Awards: WNDB Walter​s; 800-CEO-READ Biz Book of the Year

Winners and honor books have been announced by​ ​We​ ​Need​ ​Diverse​ ​Books​ for the Walter​ ​Dean​ ​Myers​ ​Awards​ ​for​ ​Outstanding​ ​Children's​ ​Literature (the "Walters"). A ceremony​ ​will​ ​be​ ​held​ ​​ ​March​ ​16 at ​the​ ​Library​ ​of​ ​Congress, with ​National​ ​Ambassador​ ​for​ ​Young People's​ ​Literature ​Jacqueline​ ​Woodson ​as​ ​the​ emcee​ ​and​ ​guest speaker. This year's Walter Award honorees are:

Teenwinner: Long​ ​Way​ ​Down​ ​​by​ ​Jason​ ​Reynolds
Honor books: You​ ​Bring​ ​the​ ​Distant​ ​Near​​ ​by​ ​Mitali​ ​Perkins; and Disappeared​ ​​by​ ​Francisco​ ​X.​ ​Stork

Younger​ ​Readerswinner: Schomburg:​ ​The​ ​Man​ ​Who​ ​Built​ ​a​ ​Library​ ​​by​ ​Carole​ ​Boston​ ​Weatherford,​ ​illustrated​ ​by Eric​ ​Velasquez
Honor book:Forest​ ​World​ ​​by​ ​Margarita​ ​Engle

The​ ​Walter​ ​Awards​ ​Ceremony​ ​​will​ ​be​ ​preceded​ ​by​ ​​"Seen​ ​and​ ​Heard:​ ​The​ ​Power​ ​of​ ​Books," a​ ​symposium​ ​on​ ​diversity​ ​in​ ​children's​ ​literature,​ ​co-hosted by​ ​the​ ​Library​ ​of​ ​Congress and​ ​moderated​ ​by​ ​Newbery​ ​Medalist​  ​Linda​ ​Sue​ ​Park. WNDB​ ​will​ ​donate​ ​a​ ​minimum​ ​of​ ​2,000​ ​copies​ ​of​ ​each​ ​of​ ​the​ ​2018​ ​Walter​ ​Award-winning titles ​to​ ​schools​ ​with​ ​limited​ ​budgets​ ​across​ ​the​ ​United States.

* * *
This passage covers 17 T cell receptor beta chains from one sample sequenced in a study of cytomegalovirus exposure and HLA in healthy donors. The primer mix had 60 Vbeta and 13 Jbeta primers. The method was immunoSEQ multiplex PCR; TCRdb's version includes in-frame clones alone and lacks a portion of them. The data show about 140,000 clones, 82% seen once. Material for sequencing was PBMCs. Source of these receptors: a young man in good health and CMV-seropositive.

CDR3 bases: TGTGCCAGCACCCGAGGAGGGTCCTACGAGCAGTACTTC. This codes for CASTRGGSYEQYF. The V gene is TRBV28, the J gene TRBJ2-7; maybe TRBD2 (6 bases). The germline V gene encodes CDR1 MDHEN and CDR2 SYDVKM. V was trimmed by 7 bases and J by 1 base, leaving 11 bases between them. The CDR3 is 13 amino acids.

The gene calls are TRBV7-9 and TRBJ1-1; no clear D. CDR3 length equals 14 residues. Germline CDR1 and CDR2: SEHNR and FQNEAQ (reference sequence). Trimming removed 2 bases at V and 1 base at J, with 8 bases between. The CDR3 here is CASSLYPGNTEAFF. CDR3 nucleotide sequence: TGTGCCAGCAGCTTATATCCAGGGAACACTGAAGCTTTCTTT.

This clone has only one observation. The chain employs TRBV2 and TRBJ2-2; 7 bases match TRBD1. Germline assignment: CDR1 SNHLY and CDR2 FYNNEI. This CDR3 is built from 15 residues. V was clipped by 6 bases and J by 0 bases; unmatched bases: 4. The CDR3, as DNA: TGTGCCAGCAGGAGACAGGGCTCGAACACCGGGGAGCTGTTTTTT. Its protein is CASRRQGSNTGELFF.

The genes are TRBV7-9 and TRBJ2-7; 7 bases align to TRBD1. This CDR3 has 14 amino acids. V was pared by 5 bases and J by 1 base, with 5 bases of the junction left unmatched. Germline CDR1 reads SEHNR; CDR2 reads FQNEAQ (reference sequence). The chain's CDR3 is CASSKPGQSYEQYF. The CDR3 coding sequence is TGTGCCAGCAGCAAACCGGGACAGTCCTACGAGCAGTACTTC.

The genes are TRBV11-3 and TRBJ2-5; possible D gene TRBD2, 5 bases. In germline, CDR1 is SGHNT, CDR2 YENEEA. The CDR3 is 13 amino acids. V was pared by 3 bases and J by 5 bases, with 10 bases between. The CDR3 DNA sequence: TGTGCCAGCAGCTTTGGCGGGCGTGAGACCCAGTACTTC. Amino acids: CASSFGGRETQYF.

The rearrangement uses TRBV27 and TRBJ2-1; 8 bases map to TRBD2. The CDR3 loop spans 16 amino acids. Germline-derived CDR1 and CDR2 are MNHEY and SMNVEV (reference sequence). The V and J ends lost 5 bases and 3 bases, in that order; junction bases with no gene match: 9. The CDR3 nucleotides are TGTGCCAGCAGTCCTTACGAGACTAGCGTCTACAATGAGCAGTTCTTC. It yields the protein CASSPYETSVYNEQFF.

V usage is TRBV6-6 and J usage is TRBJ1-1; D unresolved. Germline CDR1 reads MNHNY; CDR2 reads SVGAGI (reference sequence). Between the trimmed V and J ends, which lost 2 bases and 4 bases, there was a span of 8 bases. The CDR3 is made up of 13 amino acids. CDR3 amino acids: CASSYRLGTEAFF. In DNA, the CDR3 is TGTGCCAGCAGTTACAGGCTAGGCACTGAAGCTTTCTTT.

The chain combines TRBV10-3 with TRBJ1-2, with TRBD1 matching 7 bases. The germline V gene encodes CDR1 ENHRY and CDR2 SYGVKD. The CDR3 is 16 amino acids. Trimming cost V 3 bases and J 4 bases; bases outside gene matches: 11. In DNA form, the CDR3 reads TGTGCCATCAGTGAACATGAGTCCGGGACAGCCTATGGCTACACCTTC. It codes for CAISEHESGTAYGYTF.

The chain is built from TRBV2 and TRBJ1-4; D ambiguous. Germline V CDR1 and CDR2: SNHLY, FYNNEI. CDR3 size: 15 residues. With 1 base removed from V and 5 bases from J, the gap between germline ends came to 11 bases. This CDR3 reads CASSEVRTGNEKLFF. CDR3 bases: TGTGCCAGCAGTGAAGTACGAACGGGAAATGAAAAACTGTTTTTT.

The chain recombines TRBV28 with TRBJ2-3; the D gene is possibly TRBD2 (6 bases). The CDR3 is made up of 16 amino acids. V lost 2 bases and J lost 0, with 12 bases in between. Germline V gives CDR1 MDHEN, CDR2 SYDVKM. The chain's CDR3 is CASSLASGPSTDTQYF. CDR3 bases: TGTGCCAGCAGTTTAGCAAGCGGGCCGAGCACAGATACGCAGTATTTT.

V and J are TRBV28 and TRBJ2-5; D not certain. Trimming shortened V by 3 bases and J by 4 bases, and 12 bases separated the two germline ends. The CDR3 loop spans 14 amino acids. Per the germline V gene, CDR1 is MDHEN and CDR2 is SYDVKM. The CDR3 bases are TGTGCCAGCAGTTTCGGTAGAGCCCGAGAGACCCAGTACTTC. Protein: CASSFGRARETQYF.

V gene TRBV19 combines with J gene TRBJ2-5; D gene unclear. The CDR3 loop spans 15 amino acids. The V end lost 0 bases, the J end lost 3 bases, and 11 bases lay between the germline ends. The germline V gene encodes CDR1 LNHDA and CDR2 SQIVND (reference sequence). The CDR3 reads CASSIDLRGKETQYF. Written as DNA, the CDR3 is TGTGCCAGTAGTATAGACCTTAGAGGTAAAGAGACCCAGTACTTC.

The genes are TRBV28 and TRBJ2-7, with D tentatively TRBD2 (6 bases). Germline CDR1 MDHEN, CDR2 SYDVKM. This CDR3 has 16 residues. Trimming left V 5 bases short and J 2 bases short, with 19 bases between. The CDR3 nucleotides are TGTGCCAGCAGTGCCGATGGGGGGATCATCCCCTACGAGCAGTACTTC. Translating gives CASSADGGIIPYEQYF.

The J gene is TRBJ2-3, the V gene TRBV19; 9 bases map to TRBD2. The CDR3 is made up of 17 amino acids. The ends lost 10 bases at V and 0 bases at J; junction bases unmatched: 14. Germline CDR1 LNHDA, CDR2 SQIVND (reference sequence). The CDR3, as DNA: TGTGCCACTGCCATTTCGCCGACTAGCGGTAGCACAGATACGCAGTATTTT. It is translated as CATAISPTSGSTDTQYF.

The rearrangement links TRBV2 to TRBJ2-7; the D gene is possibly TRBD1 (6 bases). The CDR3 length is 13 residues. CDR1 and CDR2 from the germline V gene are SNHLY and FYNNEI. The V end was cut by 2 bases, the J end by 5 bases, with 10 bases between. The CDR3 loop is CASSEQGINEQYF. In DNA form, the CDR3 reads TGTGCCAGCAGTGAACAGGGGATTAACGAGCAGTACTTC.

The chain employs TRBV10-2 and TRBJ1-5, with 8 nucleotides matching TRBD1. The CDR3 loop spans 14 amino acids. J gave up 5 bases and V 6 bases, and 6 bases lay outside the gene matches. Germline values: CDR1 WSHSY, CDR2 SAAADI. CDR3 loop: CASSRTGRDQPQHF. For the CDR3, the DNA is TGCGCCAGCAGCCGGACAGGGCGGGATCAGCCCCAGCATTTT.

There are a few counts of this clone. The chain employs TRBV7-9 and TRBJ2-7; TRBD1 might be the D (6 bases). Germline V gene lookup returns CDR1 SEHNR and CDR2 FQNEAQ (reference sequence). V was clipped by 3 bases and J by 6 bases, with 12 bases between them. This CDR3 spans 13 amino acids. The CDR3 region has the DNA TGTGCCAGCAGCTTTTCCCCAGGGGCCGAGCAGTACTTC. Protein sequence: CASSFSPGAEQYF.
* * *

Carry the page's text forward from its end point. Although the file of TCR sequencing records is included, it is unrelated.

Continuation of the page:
"Significant​ ​changes​ ​in​ ​the​ ​publishing​ ​industry​ ​have​ ​been​ ​especially​ ​visible​ ​with​ ​the​ ​Walters," said ​Ellen​ ​Oh,​ ​founding​ ​director​ ​of​ ​WNDB.​ ​"The​ ​eligible​ ​titles​ ​submitted​ ​over​ ​the​ ​last​ ​three years​ ​since​ ​the​ ​awards'​ ​inception​ ​have​ ​increased​ ​dramatically,​ ​from​ ​50​ ​titles​ ​in​ ​2016,​ ​to​ ​almost 80​ ​in​ ​2017,​ ​to​ ​nearly​ ​200​ ​books​ ​that​ ​were​ ​considered​ ​for​ ​the​ ​2018​ ​Walters.​ ​The​ ​positive​ ​impact of​ ​the​ ​Walters​ ​feels​ ​like​ ​a​ ​fitting​ ​legacy​ ​to​ ​the​ ​late,​ ​great​ ​Walter​ ​Dean​ ​Myers."


Amy Goldstein won the 800-CEO-READ Business Book of the Year Award for Janesville: An American Story (S&S). The winner was announced at the company's annual industry gathering in New York City, where author Tom Peters was also given the fourth annual Jack Covert Award for Contribution to the Business Book Industry.

"Goldstein's book presents an urgent, searing tale of the domino-decline of a proud and industrious community," said CEO Rebecca Schwartz. "Through Janesville we see the very human toll of what we as a country too often characterize as 'just business.' "

General manager Sally Haldorson added that Goldstein's book "tells a story about the majority of working people, people who most business books don't even nod at, and then only as people to manage: those who work on the shop floor or in the shopping mall, whose livelihoods became irrevocably compromised, whose 'side hustle' isn't a side hustle but the only way to buy groceries."

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